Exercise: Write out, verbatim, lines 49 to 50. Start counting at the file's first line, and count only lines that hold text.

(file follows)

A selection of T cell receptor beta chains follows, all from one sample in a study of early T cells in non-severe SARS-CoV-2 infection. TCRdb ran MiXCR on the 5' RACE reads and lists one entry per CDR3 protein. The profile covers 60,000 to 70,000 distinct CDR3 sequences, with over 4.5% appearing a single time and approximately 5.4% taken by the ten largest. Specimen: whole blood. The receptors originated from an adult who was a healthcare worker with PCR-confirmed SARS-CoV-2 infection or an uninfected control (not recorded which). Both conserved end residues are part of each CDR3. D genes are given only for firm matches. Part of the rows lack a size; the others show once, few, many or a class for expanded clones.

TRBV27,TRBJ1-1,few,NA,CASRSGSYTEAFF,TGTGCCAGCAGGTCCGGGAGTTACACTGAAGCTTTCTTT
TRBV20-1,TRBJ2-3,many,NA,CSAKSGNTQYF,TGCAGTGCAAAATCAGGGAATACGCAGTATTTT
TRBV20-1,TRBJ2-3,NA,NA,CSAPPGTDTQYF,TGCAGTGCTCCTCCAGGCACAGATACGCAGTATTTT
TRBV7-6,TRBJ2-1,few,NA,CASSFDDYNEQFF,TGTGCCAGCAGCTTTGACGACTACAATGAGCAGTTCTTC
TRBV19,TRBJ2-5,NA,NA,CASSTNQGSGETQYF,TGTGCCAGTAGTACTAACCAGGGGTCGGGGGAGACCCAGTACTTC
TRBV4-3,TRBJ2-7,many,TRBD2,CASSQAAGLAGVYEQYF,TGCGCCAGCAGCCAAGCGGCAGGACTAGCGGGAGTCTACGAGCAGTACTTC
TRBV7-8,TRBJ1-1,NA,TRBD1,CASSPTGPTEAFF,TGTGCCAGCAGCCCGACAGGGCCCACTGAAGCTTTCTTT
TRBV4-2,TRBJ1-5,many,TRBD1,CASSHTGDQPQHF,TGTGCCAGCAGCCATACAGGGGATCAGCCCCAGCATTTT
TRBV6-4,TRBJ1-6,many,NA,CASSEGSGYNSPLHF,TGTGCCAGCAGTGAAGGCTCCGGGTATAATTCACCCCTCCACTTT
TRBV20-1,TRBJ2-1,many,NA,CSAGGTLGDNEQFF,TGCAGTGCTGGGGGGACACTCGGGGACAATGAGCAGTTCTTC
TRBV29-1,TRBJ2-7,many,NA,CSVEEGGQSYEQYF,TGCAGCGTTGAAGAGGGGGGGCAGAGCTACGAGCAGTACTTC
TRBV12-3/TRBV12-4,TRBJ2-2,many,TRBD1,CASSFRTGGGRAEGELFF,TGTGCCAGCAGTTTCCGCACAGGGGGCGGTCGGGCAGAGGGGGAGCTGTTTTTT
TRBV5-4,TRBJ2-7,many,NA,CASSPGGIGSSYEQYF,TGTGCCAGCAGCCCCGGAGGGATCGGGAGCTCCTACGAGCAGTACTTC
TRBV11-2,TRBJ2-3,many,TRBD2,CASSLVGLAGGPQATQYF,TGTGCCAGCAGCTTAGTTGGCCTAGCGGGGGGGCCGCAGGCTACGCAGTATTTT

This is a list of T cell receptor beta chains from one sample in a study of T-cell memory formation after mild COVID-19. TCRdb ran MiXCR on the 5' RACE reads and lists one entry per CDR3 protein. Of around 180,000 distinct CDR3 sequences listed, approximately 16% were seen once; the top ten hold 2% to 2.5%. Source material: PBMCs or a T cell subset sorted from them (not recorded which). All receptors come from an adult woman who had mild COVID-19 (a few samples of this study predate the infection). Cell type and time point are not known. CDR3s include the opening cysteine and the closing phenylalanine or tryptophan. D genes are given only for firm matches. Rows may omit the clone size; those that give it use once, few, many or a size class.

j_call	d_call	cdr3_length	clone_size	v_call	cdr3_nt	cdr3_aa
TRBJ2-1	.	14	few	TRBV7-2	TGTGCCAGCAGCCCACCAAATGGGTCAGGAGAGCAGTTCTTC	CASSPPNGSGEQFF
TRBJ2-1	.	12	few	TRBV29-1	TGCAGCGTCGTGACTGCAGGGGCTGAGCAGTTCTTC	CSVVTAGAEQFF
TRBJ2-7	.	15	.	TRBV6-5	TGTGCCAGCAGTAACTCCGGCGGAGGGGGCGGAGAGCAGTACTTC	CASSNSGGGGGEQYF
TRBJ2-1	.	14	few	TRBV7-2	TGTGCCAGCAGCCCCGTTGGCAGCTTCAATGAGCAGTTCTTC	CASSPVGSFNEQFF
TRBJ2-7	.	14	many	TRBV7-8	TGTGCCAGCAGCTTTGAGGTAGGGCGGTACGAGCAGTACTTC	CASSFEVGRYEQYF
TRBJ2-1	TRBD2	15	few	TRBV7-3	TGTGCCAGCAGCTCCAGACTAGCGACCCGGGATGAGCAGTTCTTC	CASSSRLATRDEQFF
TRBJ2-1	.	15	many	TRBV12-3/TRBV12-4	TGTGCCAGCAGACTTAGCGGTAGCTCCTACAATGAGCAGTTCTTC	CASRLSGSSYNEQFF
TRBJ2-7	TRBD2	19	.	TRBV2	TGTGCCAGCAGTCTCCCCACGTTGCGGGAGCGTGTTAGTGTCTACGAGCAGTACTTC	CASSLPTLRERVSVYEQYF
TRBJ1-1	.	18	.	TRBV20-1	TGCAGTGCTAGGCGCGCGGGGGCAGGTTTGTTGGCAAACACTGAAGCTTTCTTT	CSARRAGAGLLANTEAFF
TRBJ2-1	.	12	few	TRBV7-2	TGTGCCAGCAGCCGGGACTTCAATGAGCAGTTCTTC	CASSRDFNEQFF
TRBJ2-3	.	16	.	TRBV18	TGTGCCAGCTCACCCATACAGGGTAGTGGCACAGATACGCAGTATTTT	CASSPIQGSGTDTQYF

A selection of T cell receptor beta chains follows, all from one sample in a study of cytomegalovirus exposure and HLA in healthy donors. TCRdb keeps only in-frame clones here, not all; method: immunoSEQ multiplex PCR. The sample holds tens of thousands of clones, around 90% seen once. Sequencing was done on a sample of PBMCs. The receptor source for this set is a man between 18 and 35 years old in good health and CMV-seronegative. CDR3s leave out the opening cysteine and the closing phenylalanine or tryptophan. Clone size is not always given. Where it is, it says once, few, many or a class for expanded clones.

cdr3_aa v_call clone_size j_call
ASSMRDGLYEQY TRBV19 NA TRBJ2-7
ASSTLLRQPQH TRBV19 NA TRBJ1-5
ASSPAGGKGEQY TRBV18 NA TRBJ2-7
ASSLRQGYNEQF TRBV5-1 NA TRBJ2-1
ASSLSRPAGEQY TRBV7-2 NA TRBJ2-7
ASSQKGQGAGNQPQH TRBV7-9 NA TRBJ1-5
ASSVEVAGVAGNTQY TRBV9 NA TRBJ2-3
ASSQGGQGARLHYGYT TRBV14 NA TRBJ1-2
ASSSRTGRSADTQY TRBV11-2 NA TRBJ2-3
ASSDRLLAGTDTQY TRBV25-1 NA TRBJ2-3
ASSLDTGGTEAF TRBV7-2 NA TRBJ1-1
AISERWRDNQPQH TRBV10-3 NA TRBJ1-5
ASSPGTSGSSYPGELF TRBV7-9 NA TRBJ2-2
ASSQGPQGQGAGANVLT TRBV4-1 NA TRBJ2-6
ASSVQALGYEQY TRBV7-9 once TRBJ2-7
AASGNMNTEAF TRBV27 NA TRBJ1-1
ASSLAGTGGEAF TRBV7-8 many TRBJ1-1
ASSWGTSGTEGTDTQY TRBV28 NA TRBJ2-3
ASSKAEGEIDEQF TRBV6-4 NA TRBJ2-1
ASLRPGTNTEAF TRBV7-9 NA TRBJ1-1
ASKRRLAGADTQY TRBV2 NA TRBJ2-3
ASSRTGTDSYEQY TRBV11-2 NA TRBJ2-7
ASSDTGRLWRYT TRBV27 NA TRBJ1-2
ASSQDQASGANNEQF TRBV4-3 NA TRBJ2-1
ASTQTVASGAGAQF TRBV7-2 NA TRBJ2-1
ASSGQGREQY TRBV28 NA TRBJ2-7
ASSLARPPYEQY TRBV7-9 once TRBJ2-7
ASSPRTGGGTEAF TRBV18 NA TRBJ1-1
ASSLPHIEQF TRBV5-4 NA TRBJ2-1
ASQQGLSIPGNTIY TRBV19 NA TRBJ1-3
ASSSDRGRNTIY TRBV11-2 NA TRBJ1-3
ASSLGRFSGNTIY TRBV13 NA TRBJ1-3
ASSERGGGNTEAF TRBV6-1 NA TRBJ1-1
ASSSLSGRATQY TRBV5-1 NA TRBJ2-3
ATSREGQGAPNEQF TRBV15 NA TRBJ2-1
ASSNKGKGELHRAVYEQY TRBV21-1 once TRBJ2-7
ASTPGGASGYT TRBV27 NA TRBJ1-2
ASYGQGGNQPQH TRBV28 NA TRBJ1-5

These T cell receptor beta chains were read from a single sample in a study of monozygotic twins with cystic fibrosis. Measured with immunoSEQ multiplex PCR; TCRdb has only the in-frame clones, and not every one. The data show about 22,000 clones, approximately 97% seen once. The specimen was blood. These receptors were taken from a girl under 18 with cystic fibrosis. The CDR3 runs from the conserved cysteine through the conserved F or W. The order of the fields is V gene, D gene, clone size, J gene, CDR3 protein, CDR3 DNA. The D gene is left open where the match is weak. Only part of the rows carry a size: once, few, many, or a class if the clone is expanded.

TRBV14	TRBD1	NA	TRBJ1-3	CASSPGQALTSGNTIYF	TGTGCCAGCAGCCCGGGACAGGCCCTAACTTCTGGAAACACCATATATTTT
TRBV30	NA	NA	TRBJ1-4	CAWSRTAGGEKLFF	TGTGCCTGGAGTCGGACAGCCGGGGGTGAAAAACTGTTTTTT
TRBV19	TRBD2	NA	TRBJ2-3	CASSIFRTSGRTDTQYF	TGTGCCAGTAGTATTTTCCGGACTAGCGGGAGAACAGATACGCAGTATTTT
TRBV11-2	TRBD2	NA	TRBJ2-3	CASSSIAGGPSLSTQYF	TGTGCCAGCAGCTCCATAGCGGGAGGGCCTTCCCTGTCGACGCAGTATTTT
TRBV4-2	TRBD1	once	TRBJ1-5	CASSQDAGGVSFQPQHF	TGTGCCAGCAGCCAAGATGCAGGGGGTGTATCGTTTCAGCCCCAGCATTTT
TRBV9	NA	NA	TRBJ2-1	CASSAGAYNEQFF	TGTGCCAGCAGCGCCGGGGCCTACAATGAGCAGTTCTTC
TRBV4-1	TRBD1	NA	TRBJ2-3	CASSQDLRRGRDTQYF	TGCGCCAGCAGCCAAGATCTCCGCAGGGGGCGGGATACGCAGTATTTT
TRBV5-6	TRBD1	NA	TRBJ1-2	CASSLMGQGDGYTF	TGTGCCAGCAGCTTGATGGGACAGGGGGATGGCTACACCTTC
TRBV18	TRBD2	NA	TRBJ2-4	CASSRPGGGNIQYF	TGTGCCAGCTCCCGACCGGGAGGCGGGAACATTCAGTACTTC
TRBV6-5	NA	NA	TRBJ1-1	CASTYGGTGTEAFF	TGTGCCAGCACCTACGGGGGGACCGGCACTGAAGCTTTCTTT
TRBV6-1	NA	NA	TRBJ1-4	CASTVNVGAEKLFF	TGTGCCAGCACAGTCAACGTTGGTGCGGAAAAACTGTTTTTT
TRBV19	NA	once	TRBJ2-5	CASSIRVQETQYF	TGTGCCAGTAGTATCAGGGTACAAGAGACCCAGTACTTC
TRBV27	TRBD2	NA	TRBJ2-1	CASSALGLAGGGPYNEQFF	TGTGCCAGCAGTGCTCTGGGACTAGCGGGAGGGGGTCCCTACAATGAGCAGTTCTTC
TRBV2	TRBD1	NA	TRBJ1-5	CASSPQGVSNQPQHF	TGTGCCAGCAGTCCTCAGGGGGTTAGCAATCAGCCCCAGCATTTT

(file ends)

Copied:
ASSKAEGEIDEQF TRBV6-4 NA TRBJ2-1
ASLRPGTNTEAF TRBV7-9 NA TRBJ1-1